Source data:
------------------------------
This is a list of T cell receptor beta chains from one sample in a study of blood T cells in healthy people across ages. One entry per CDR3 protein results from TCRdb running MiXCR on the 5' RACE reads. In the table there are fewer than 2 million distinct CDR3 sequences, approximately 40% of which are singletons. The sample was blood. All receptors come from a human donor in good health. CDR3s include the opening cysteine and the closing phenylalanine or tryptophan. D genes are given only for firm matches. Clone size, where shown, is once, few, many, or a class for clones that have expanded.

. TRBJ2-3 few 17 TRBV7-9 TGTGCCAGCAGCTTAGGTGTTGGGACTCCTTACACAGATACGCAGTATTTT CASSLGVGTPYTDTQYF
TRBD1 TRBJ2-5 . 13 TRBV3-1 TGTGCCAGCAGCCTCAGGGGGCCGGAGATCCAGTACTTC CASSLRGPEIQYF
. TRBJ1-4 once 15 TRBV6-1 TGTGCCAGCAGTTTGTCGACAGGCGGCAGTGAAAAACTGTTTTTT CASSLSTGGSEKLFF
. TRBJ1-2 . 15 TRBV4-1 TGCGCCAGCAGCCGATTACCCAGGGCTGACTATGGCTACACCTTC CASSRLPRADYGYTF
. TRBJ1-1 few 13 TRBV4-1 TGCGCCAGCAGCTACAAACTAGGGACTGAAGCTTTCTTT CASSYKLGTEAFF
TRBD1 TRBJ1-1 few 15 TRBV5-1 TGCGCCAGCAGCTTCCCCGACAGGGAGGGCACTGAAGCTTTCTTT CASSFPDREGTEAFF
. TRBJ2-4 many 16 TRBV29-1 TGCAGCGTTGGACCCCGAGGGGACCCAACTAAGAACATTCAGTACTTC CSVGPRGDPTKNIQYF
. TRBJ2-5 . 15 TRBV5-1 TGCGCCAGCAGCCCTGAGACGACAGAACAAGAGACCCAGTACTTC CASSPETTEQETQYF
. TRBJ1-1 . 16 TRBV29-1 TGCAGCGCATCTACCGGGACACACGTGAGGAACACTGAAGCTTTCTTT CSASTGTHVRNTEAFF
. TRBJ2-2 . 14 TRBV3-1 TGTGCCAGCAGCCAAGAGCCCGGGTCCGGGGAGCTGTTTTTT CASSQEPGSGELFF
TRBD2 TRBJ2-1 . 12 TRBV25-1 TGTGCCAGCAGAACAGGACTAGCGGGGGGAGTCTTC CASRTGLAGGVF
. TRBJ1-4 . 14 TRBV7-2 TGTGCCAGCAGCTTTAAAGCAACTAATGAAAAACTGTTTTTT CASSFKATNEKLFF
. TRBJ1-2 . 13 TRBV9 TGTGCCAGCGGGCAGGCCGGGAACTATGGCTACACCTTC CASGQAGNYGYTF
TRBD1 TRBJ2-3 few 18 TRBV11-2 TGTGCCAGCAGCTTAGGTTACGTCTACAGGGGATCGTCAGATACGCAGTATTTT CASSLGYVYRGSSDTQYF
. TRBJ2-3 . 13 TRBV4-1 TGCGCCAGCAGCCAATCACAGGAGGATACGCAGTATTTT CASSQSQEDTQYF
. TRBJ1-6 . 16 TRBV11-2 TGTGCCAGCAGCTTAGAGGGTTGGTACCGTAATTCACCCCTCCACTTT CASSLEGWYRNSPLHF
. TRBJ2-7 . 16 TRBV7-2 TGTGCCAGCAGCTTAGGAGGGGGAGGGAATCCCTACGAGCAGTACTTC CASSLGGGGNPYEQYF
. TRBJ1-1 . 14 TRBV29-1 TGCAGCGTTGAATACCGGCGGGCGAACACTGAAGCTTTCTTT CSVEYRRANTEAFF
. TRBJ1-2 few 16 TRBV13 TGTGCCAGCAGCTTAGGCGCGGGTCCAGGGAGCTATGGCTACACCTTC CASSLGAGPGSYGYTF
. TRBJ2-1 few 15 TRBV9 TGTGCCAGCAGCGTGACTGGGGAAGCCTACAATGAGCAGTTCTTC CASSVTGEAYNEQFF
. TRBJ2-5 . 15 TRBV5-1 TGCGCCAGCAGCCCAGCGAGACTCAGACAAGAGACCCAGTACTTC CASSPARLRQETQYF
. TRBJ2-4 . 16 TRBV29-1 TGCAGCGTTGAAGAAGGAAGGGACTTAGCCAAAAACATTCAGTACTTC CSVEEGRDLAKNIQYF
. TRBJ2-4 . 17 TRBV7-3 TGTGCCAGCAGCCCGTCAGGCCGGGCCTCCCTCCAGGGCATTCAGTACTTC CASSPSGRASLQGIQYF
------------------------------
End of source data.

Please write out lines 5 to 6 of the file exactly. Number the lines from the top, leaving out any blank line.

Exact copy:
. TRBJ1-2 . 15 TRBV4-1 TGCGCCAGCAGCCGATTACCCAGGGCTGACTATGGCTACACCTTC CASSRLPRADYGYTF
. TRBJ1-1 few 13 TRBV4-1 TGCGCCAGCAGCTACAAACTAGGGACTGAAGCTTTCTTT CASSYKLGTEAFF